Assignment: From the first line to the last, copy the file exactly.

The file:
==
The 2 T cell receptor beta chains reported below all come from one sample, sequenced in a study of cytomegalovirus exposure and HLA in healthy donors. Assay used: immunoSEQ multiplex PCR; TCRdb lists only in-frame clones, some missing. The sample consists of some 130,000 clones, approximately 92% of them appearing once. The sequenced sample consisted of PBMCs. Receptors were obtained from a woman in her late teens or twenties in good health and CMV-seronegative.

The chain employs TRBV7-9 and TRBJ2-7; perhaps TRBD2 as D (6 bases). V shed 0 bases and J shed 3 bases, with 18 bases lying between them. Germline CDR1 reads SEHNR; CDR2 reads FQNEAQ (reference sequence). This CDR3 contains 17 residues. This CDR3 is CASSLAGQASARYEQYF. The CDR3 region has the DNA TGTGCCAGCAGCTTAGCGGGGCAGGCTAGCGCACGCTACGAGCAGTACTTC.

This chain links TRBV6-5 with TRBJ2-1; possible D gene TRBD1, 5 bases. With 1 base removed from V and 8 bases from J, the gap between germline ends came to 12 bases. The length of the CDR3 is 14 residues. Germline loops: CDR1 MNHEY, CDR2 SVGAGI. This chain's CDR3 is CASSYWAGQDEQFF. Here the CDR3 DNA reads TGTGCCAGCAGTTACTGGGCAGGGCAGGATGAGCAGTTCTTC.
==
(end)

The 2 T cell receptor beta chains reported below all come from one sample, sequenced in a study of cytomegalovirus exposure and HLA in healthy donors. Assay used: immunoSEQ multiplex PCR; TCRdb lists only in-frame clones, some missing. The sample consists of some 130,000 clones, approximately 92% of them appearing once. The sequenced sample consisted of PBMCs. Receptors were obtained from a woman in her late teens or twenties in good health and CMV-seronegative.

The chain employs TRBV7-9 and TRBJ2-7; perhaps TRBD2 as D (6 bases). V shed 0 bases and J shed 3 bases, with 18 bases lying between them. Germline CDR1 reads SEHNR; CDR2 reads FQNEAQ (reference sequence). This CDR3 contains 17 residues. This CDR3 is CASSLAGQASARYEQYF. The CDR3 region has the DNA TGTGCCAGCAGCTTAGCGGGGCAGGCTAGCGCACGCTACGAGCAGTACTTC.

This chain links TRBV6-5 with TRBJ2-1; possible D gene TRBD1, 5 bases. With 1 base removed from V and 8 bases from J, the gap between germline ends came to 12 bases. The length of the CDR3 is 14 residues. Germline loops: CDR1 MNHEY, CDR2 SVGAGI. This chain's CDR3 is CASSYWAGQDEQFF. Here the CDR3 DNA reads TGTGCCAGCAGTTACTGGGCAGGGCAGGATGAGCAGTTCTTC.